2 Billionaires Are Financing an Escape From the Real Matrix

Two billionaires are apparently funding research into how we can escape the simulation they believe we’re trapped in.

Do you think we’re actually living in a gigantic computer simulation like the one in The Matrix? If you do, you’re not alone. In fact, you’re in some very famous, very wealthy company. Near the end of a recent New Yorker article about Y Combinator, a Silicon Valley tech-company incubator, this paragraph raised the possibility we’re in need of a red pill:


Many people in Silicon Valley have become obsessed with the simulation hypothesis, the argument that what we experience as reality is in fact fabricated in a computer; two tech billionaires have gone so far as to secretly engage scientists to work on breaking us out of the simulation

The billionaires weren’t named, but we can guess. Earlier in the piece, its writer, Tad Friend, pointed out something odd to one of his interviewees, Y Combinator president Sam Altman. Friend noted that Altman apparently hadn’t visited a bathroom over the course of several days’ interviews. Altman responded, “I will practice going to the bathroom more often so you humans don’t realize that I’m the A.I.” It could be he wasn’t 100% joking.

Were is all that coffee going, Mr. Altman? (DREW ANGERER)

Another breakout candidate is Elon Musk, who claimed in an interview at Recode’s Code Conference 2016 that the odds of us not being in a simulation are “one in billions.” His reasoning is that with all the advancements we’ve seen already, how could it not happen?

(RECODE)

Musk suggests this has been a conversation in a lot of the hot tubs he soaks in with his (presumably also-wealthy) friends, some of whom are deeply involved in virtual-reality projects. Certainly, current systems like Oculus couldn’t fool anyone, but these people spend their days immersed in VR and new tech, dreaming and designing future capabilities, so they would naturally be drawn to the question. Wait a minute. Wasn’t humanity actually trapped and wired into (let’s say hot) tubs in The Matrix?

At least one major company whose business depends on a clear-eyed assessment of imminent possibilities also agrees this could be where we really are. Financial behemoth Bank of America considers the odds of us living in a simulation to be as high as 50%. Yipes.

Image sent out to BOM clients (BANK OF AMERICA MERRILL LYNCH)

Big Think recently asked Bill Nye what he thought of the entire notion, and he asked the really simple unanswerable question: How could we ever know, absent a really inarguable glitch? [Insert Trump joke here.]

A skeptic could ask why ubiquitous overlords would even allow this topic to come up in our simulated discussions — or allow the release of a movie like The Matrix — if they didn’t want us to know. (Maybe the two Matrix sequels were supposed to ruin the original.) Could letting the topic come up in conversation or science fiction be a way to de-pressurize and de-fang doubts our programmers consider inevitable? Maybe articles like this, in which the writer doesn’t believe it’s a simulation, are part of that steam-letting mechanism.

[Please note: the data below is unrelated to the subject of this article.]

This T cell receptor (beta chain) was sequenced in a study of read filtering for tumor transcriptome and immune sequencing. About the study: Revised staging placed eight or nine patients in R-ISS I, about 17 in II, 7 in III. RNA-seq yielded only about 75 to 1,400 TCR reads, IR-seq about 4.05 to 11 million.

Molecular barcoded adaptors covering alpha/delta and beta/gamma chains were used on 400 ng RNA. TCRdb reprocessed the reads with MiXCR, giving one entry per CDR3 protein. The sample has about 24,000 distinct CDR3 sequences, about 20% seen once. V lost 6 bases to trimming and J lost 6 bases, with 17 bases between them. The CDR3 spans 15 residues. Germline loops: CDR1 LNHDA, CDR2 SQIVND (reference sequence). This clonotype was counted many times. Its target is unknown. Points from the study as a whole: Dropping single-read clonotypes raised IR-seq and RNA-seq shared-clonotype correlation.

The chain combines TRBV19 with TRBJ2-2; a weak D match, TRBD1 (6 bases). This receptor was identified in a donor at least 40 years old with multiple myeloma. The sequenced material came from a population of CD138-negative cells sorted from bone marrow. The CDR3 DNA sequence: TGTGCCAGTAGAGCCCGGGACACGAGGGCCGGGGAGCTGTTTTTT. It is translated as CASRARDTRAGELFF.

In a way, maybe choosing to believe we’re in a simulation fills an unconscious need for a post-religion, science-based God. And it’s not like escaping a matrix would answer all of our Big Questions: We still would want to know if there’s a reason we exist and what happens when we die.

Trusting your instincts is lazy: Poker pro Liv Boeree on Big Think Edge

International poker champion Liv Boeree teaches decision-making for Big Think Edge.

Big Think Edge
  • Learn to make decisions with the clarity of a World Series Poker Champion.
  • Liv Boeree teaches analytical thinking for Big Think Edge.
  • Subscribe to Big Think Edge before we launch on March 30 to get 20% off monthly and annual memberships.
Keep reading Show less

Scientists reactivate cells from 28,000-year-old woolly mammoth

"I was so moved when I saw the cells stir," said 90-year-old study co-author Akira Iritani. "I'd been hoping for this for 20 years."

Yamagata et al.
Surprising Science
  • The team managed to stimulate nucleus-like structures to perform some biological processes, but not cell division.
  • Unless better technology and DNA samples emerge in the future, it's unlikely that scientists will be able to clone a woolly mammoth.
  • Still, studying the DNA of woolly mammoths provides valuable insights into the genetic adaptations that allowed them to survive in unique environments.
Keep reading Show less

Here's when machines will take your job, as predicted by A.I. gurus

An MIT study predicts when artificial intelligence will take over for humans in different occupations.

Photo credit: YOSHIKAZU TSUNO / AFP / Getty Images
Surprising Science

While technology develops at exponential speed, transforming how we go about our everyday tasks and extending our lives, it also offers much to worry about. In particular, many top minds think that automation will cost humans their employment, with up to 47% of all jobs gone in the next 25 years. And chances are, this number could be even higher and the massive job loss will come earlier.

Keep reading Show less

Horseshoe crabs are captured for their blue blood. That practice will soon be over.

The blood of horseshoe crabs is harvested on a massive scale in order to retrieve a cell critical to medical research. However, recent innovations might make this practice obsolete.

An Atlantic horseshoe crab in an aquarium. Photo: Domdomegg via Wikimedia Commons.
Surprising Science
  • Horseshoe crabs' blue blood is so valuable that a quart of it can be sold for $15,000.
  • This is because it contains a molecule that is crucial to the medical research community.
  • Today, however, new innovations have resulted in a synthetic substitute that may end the practice of farming horseshoe crabs for their blood.
Keep reading Show less